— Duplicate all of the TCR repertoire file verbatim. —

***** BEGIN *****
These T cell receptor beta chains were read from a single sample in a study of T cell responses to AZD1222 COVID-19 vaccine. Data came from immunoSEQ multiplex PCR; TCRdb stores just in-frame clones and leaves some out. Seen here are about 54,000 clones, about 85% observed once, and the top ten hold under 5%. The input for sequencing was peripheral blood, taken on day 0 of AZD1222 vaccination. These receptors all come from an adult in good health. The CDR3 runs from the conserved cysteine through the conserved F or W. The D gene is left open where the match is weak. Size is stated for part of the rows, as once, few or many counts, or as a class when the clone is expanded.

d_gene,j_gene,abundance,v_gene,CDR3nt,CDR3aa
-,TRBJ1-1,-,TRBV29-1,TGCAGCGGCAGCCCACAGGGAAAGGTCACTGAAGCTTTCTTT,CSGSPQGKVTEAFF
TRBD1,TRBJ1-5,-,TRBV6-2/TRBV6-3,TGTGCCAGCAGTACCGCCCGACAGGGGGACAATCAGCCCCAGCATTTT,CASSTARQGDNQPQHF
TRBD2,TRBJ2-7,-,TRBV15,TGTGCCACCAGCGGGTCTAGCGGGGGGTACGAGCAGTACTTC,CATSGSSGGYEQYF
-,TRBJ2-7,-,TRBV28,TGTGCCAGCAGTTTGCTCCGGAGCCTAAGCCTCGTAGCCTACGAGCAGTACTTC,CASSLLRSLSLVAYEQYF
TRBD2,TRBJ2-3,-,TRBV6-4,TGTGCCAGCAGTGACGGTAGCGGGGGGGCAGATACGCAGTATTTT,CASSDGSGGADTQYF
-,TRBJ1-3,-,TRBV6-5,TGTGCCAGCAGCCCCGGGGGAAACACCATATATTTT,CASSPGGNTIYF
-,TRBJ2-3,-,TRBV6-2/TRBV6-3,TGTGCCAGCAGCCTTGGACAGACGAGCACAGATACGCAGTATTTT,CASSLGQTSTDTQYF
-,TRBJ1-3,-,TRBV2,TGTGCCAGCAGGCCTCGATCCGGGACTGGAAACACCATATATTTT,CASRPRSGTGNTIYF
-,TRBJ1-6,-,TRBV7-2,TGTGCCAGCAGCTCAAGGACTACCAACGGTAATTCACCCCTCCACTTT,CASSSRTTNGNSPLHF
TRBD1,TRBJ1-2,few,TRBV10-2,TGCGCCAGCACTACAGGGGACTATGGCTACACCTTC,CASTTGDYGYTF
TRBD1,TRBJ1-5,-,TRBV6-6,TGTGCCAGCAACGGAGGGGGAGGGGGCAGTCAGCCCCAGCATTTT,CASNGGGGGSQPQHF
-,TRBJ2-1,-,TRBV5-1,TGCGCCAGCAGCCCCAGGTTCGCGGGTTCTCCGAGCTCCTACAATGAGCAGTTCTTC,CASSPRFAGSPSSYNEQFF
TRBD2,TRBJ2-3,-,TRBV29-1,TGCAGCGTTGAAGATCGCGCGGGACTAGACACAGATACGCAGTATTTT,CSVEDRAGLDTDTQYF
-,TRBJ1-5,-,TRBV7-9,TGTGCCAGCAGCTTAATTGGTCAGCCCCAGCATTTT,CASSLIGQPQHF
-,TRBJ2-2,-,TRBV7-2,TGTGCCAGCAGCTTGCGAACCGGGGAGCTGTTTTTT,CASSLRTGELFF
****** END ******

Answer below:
These T cell receptor beta chains were read from a single sample in a study of T cell responses to AZD1222 COVID-19 vaccine. Data came from immunoSEQ multiplex PCR; TCRdb stores just in-frame clones and leaves some out. Seen here are about 54,000 clones, about 85% observed once, and the top ten hold under 5%. The input for sequencing was peripheral blood, taken on day 0 of AZD1222 vaccination. These receptors all come from an adult in good health. The CDR3 runs from the conserved cysteine through the conserved F or W. The D gene is left open where the match is weak. Size is stated for part of the rows, as once, few or many counts, or as a class when the clone is expanded.

d_gene,j_gene,abundance,v_gene,CDR3nt,CDR3aa
-,TRBJ1-1,-,TRBV29-1,TGCAGCGGCAGCCCACAGGGAAAGGTCACTGAAGCTTTCTTT,CSGSPQGKVTEAFF
TRBD1,TRBJ1-5,-,TRBV6-2/TRBV6-3,TGTGCCAGCAGTACCGCCCGACAGGGGGACAATCAGCCCCAGCATTTT,CASSTARQGDNQPQHF
TRBD2,TRBJ2-7,-,TRBV15,TGTGCCACCAGCGGGTCTAGCGGGGGGTACGAGCAGTACTTC,CATSGSSGGYEQYF
-,TRBJ2-7,-,TRBV28,TGTGCCAGCAGTTTGCTCCGGAGCCTAAGCCTCGTAGCCTACGAGCAGTACTTC,CASSLLRSLSLVAYEQYF
TRBD2,TRBJ2-3,-,TRBV6-4,TGTGCCAGCAGTGACGGTAGCGGGGGGGCAGATACGCAGTATTTT,CASSDGSGGADTQYF
-,TRBJ1-3,-,TRBV6-5,TGTGCCAGCAGCCCCGGGGGAAACACCATATATTTT,CASSPGGNTIYF
-,TRBJ2-3,-,TRBV6-2/TRBV6-3,TGTGCCAGCAGCCTTGGACAGACGAGCACAGATACGCAGTATTTT,CASSLGQTSTDTQYF
-,TRBJ1-3,-,TRBV2,TGTGCCAGCAGGCCTCGATCCGGGACTGGAAACACCATATATTTT,CASRPRSGTGNTIYF
-,TRBJ1-6,-,TRBV7-2,TGTGCCAGCAGCTCAAGGACTACCAACGGTAATTCACCCCTCCACTTT,CASSSRTTNGNSPLHF
TRBD1,TRBJ1-2,few,TRBV10-2,TGCGCCAGCACTACAGGGGACTATGGCTACACCTTC,CASTTGDYGYTF
TRBD1,TRBJ1-5,-,TRBV6-6,TGTGCCAGCAACGGAGGGGGAGGGGGCAGTCAGCCCCAGCATTTT,CASNGGGGGSQPQHF
-,TRBJ2-1,-,TRBV5-1,TGCGCCAGCAGCCCCAGGTTCGCGGGTTCTCCGAGCTCCTACAATGAGCAGTTCTTC,CASSPRFAGSPSSYNEQFF
TRBD2,TRBJ2-3,-,TRBV29-1,TGCAGCGTTGAAGATCGCGCGGGACTAGACACAGATACGCAGTATTTT,CSVEDRAGLDTDTQYF
-,TRBJ1-5,-,TRBV7-9,TGTGCCAGCAGCTTAATTGGTCAGCCCCAGCATTTT,CASSLIGQPQHF
-,TRBJ2-2,-,TRBV7-2,TGTGCCAGCAGCTTGCGAACCGGGGAGCTGTTTTTT,CASSLRTGELFF